Something I read recently said that it would not really have been possible for Germany to succeed and take over the UK. I wish I could remember where I read that.

TracyK said...

Sam, I have not read that many alternate history novels; for some reason I buy them and then put off reading them. And then when I do read them, I usually enjoy them. I still have a copy of Fatherland by Robert Harris which I bought years and years ago. But now that I look at the subject matter, I think I would like it.

Deighton is one of my two favorite authors of spy fiction; Charles McCarry is the other one.

Sam said...

Tracy, Harry Turtledove is known for his speculative history series, but I seldom see him mentioned anywhere. That said, he's written a couple of my favorite alternate history standalones: In the Presence of Mine Enemies and Ruled Britania.

The first novel assumes that German wins WWII and now rules most of Western Europe and North America. It's written from the perspective of an army officer in Berlin who is hiding his true identity as a Jew. Very tense and suspenseful.

The second is set in 1597 after Spain has ruled Britain for more than ten years. Along comes Shakespeare who is inspired to write his greatest play that will incite a revolution against Spanish rule. Also very good.

TracyK said...

Sam -- When I worked at an academic publishing company I knew a couple who read a lot of novels by Harry Turtledove. I was mainly interested in mysteries then and wasn't interested in alternate history, but I was aware of his books. Both of those books that you mention sound good. I will see if I can find a copy. I suppose those must be in science fiction at the book sale. I will have to ask my son about that.

You are right, I don't hear much about him anymore. And he sure has written a lot of books.

Bill Selnes said...

TracyK: Interesting post. I have not read SS-GB but have read Fatherland. It is depressing and fascinating and a very good book. After reading it I researched how likely it was that Germany could have successfully invaded England. The strong evidence is that they lacked the capability to mount an attack across the English Channel even if they had control of the air. They had never prepared for an attack across the Channel. They had neither the vessels nor naval support to make an invasion.

TracyK said...

Bill, Thanks for that information. That sounds like what I read, and I am glad to hear that you found that opinion via research.

Good to hear that you liked Fatherland, and I am more motivated to read it now.

Cath said...

No, Peter doesn't read much in the way of spy fiction any more. He always used to mix that with science fiction but now he reads nearly exclusively science fiction. At present he's reading my copy of Children of Time by Adrian Tchaikovsky (I haven't read it yet) and says it's very good. He's just been told he has cataracts which can be operated on whenever he's ready so print size is now a bit of an issue too.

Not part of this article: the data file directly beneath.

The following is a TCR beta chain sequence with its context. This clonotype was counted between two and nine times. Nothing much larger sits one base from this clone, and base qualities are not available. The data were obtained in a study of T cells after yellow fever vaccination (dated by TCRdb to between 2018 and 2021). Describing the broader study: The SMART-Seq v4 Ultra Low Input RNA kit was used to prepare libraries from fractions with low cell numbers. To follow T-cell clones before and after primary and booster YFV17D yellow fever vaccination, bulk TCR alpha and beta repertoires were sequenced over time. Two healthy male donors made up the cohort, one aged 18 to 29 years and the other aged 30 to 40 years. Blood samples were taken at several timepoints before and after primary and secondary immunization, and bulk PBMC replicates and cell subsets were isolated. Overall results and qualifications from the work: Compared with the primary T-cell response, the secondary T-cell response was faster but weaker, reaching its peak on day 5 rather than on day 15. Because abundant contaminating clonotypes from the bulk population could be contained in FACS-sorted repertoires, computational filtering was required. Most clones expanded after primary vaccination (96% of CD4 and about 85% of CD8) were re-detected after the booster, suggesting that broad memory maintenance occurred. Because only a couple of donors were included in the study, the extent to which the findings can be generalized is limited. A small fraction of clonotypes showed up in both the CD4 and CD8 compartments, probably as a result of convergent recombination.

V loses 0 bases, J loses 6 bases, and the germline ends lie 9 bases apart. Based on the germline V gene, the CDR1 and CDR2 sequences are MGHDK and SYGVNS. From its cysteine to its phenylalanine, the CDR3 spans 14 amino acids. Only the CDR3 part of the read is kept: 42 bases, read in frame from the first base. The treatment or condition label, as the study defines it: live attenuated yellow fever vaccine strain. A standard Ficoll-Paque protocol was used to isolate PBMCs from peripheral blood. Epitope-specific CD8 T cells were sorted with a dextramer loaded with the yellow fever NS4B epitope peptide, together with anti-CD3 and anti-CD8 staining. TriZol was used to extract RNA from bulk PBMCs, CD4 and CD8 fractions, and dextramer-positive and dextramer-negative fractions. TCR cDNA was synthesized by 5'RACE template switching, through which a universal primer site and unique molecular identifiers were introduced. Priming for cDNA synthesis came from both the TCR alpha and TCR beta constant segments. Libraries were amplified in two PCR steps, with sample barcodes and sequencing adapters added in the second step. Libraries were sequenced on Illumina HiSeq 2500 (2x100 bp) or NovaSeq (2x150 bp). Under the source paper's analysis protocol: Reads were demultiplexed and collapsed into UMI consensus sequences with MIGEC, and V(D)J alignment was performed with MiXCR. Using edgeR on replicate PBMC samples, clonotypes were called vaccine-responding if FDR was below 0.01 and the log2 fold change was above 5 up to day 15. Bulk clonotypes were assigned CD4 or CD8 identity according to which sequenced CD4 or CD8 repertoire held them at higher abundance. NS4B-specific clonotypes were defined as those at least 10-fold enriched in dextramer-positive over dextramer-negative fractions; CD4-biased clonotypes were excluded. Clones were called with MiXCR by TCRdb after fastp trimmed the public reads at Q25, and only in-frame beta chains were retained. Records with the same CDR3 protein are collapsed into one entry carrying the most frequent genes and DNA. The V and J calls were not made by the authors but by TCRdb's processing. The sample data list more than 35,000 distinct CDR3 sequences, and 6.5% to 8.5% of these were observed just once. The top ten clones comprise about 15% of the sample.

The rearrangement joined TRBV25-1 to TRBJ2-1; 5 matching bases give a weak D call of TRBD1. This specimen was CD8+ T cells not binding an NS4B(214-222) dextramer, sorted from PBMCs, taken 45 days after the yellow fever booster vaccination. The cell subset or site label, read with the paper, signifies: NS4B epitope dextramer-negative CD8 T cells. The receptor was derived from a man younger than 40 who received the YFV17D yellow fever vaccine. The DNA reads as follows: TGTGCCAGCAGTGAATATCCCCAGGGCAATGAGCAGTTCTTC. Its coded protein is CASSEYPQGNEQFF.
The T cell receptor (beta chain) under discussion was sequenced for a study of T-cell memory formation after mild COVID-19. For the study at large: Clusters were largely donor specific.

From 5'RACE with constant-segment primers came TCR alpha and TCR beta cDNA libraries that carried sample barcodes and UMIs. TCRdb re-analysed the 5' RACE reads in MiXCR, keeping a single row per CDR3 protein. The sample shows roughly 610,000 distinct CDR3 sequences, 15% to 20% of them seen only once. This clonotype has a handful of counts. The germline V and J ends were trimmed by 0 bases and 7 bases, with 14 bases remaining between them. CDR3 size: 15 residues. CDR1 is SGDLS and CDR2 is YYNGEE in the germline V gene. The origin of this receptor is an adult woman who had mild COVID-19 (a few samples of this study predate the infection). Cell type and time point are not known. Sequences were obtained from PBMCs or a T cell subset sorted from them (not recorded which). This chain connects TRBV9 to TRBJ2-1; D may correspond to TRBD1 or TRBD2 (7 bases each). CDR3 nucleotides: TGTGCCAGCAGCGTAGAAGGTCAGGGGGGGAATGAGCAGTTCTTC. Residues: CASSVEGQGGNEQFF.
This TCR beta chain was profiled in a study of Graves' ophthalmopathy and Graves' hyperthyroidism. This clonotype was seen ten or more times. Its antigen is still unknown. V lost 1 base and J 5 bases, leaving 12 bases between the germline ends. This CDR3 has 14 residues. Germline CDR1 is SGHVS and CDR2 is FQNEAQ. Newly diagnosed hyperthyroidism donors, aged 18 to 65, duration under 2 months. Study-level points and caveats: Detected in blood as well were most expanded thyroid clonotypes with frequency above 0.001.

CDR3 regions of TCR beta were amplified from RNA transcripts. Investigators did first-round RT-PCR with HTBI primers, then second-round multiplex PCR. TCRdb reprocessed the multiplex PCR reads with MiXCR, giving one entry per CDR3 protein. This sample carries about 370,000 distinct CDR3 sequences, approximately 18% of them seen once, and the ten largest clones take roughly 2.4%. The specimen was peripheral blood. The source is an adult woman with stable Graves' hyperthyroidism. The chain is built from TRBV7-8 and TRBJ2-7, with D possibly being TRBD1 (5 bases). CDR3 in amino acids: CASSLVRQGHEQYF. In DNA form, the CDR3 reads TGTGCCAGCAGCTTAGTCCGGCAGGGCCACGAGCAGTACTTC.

Reading the various comments here about the possiblity of Hitler invading Britain in WW2. Bill's comments were especially interesting and make me feel relieved! I did know that towards the end of the war the Nazis were so short of men that they were recruiting teenagers... you can't mount an invasion of a country like that. I do also think that if he tried and succeeded he might've found he'd got a tiger by the tail. I think of my father and uncle and their 'bolshie' (if you know that that term means) personalities and really the whole population was like it back then. Awkward and difficult and not great with authority. Very interesting topic and it would be interesting to read some non-fiction around the subject.

TracyK said...

Reading more science fiction was one of my goals for this year and I haven't done great with that so far. However, this weekend I went to a yard sale (next door) and bought four huge science fiction anthologies edited by Gardner Dozois, and last night I read a novella from one of them (published in 1990). I also got a copy of one of Terry Pratchett's books, Unseen Academicals.

I will probably be having cataract surgery done in 2024, I wasn't quite ready for it this year when I saw my doctor. Small print is a issue for me and I have to have a lot of light to see well at all.

Some reviews on SS-GB said they thought that the British would not have accepted the occupation so easily, even though there was much mention of resistance too. And most of the people in the book that were not resistance had young children to consider. Even though it was an unsettling book it was very interesting.

Lark said...

It's always a good feeling to get another book off your TBR pile...especially one that's been there for years and years. :D

TracyK said...

Lark, I bought this book at book sale along with 5 or 6 other Len Deighton books in 2010, having faith that I would like his writing. I read all the others in 2012, the year I first started blogging. But this one I kept putting off. Luckily, my husband read this one in 2012 and kept telling me how good it was.